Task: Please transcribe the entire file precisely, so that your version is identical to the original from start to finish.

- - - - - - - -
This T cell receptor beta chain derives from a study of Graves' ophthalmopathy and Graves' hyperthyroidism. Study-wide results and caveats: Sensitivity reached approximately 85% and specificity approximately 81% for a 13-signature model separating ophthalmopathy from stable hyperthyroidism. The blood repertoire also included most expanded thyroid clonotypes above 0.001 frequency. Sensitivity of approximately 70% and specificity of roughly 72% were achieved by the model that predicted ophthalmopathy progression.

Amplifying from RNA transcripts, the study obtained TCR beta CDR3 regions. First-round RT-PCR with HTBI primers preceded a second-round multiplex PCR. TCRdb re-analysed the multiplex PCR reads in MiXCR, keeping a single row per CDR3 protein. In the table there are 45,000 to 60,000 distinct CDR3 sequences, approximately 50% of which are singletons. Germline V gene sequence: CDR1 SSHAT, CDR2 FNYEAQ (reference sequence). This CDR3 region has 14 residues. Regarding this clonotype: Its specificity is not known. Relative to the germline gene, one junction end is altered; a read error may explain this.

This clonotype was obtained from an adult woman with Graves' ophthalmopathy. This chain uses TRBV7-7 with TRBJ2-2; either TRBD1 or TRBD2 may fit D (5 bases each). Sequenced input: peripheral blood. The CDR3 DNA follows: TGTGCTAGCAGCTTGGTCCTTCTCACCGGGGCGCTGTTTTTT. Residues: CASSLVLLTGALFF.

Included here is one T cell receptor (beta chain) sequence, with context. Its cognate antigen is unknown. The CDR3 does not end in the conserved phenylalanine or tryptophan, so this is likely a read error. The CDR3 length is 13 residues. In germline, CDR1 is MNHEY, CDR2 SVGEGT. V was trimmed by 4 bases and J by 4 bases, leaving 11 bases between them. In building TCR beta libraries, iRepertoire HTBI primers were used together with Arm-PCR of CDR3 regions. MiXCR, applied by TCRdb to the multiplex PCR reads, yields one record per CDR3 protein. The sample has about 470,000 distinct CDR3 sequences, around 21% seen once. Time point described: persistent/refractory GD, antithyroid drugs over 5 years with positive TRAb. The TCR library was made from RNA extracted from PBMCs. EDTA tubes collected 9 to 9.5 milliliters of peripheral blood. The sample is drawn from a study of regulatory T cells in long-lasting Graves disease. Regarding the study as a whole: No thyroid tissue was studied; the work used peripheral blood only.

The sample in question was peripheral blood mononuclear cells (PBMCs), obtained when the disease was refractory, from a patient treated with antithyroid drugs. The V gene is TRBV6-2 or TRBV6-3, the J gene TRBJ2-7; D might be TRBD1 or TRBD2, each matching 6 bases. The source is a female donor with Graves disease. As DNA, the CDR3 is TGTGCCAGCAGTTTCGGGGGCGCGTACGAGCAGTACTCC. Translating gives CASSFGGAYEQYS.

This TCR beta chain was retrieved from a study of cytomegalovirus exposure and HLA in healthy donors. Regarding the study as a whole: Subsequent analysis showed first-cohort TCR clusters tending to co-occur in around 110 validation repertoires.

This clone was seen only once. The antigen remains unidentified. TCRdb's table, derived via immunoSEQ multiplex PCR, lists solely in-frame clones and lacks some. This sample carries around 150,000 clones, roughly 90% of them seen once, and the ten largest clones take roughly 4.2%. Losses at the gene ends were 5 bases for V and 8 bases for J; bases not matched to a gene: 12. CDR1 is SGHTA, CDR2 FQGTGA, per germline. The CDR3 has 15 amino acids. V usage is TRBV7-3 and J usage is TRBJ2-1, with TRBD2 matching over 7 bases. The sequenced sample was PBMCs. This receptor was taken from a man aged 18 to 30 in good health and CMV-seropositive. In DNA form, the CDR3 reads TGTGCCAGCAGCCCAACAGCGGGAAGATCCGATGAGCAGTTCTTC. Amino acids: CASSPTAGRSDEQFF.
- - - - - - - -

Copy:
This T cell receptor beta chain derives from a study of Graves' ophthalmopathy and Graves' hyperthyroidism. Study-wide results and caveats: Sensitivity reached approximately 85% and specificity approximately 81% for a 13-signature model separating ophthalmopathy from stable hyperthyroidism. The blood repertoire also included most expanded thyroid clonotypes above 0.001 frequency. Sensitivity of approximately 70% and specificity of roughly 72% were achieved by the model that predicted ophthalmopathy progression.

Amplifying from RNA transcripts, the study obtained TCR beta CDR3 regions. First-round RT-PCR with HTBI primers preceded a second-round multiplex PCR. TCRdb re-analysed the multiplex PCR reads in MiXCR, keeping a single row per CDR3 protein. In the table there are 45,000 to 60,000 distinct CDR3 sequences, approximately 50% of which are singletons. Germline V gene sequence: CDR1 SSHAT, CDR2 FNYEAQ (reference sequence). This CDR3 region has 14 residues. Regarding this clonotype: Its specificity is not known. Relative to the germline gene, one junction end is altered; a read error may explain this.

This clonotype was obtained from an adult woman with Graves' ophthalmopathy. This chain uses TRBV7-7 with TRBJ2-2; either TRBD1 or TRBD2 may fit D (5 bases each). Sequenced input: peripheral blood. The CDR3 DNA follows: TGTGCTAGCAGCTTGGTCCTTCTCACCGGGGCGCTGTTTTTT. Residues: CASSLVLLTGALFF.

Included here is one T cell receptor (beta chain) sequence, with context. Its cognate antigen is unknown. The CDR3 does not end in the conserved phenylalanine or tryptophan, so this is likely a read error. The CDR3 length is 13 residues. In germline, CDR1 is MNHEY, CDR2 SVGEGT. V was trimmed by 4 bases and J by 4 bases, leaving 11 bases between them. In building TCR beta libraries, iRepertoire HTBI primers were used together with Arm-PCR of CDR3 regions. MiXCR, applied by TCRdb to the multiplex PCR reads, yields one record per CDR3 protein. The sample has about 470,000 distinct CDR3 sequences, around 21% seen once. Time point described: persistent/refractory GD, antithyroid drugs over 5 years with positive TRAb. The TCR library was made from RNA extracted from PBMCs. EDTA tubes collected 9 to 9.5 milliliters of peripheral blood. The sample is drawn from a study of regulatory T cells in long-lasting Graves disease. Regarding the study as a whole: No thyroid tissue was studied; the work used peripheral blood only.

The sample in question was peripheral blood mononuclear cells (PBMCs), obtained when the disease was refractory, from a patient treated with antithyroid drugs. The V gene is TRBV6-2 or TRBV6-3, the J gene TRBJ2-7; D might be TRBD1 or TRBD2, each matching 6 bases. The source is a female donor with Graves disease. As DNA, the CDR3 is TGTGCCAGCAGTTTCGGGGGCGCGTACGAGCAGTACTCC. Translating gives CASSFGGAYEQYS.

This TCR beta chain was retrieved from a study of cytomegalovirus exposure and HLA in healthy donors. Regarding the study as a whole: Subsequent analysis showed first-cohort TCR clusters tending to co-occur in around 110 validation repertoires.

This clone was seen only once. The antigen remains unidentified. TCRdb's table, derived via immunoSEQ multiplex PCR, lists solely in-frame clones and lacks some. This sample carries around 150,000 clones, roughly 90% of them seen once, and the ten largest clones take roughly 4.2%. Losses at the gene ends were 5 bases for V and 8 bases for J; bases not matched to a gene: 12. CDR1 is SGHTA, CDR2 FQGTGA, per germline. The CDR3 has 15 amino acids. V usage is TRBV7-3 and J usage is TRBJ2-1, with TRBD2 matching over 7 bases. The sequenced sample was PBMCs. This receptor was taken from a man aged 18 to 30 in good health and CMV-seropositive. In DNA form, the CDR3 reads TGTGCCAGCAGCCCAACAGCGGGAAGATCCGATGAGCAGTTCTTC. Amino acids: CASSPTAGRSDEQFF.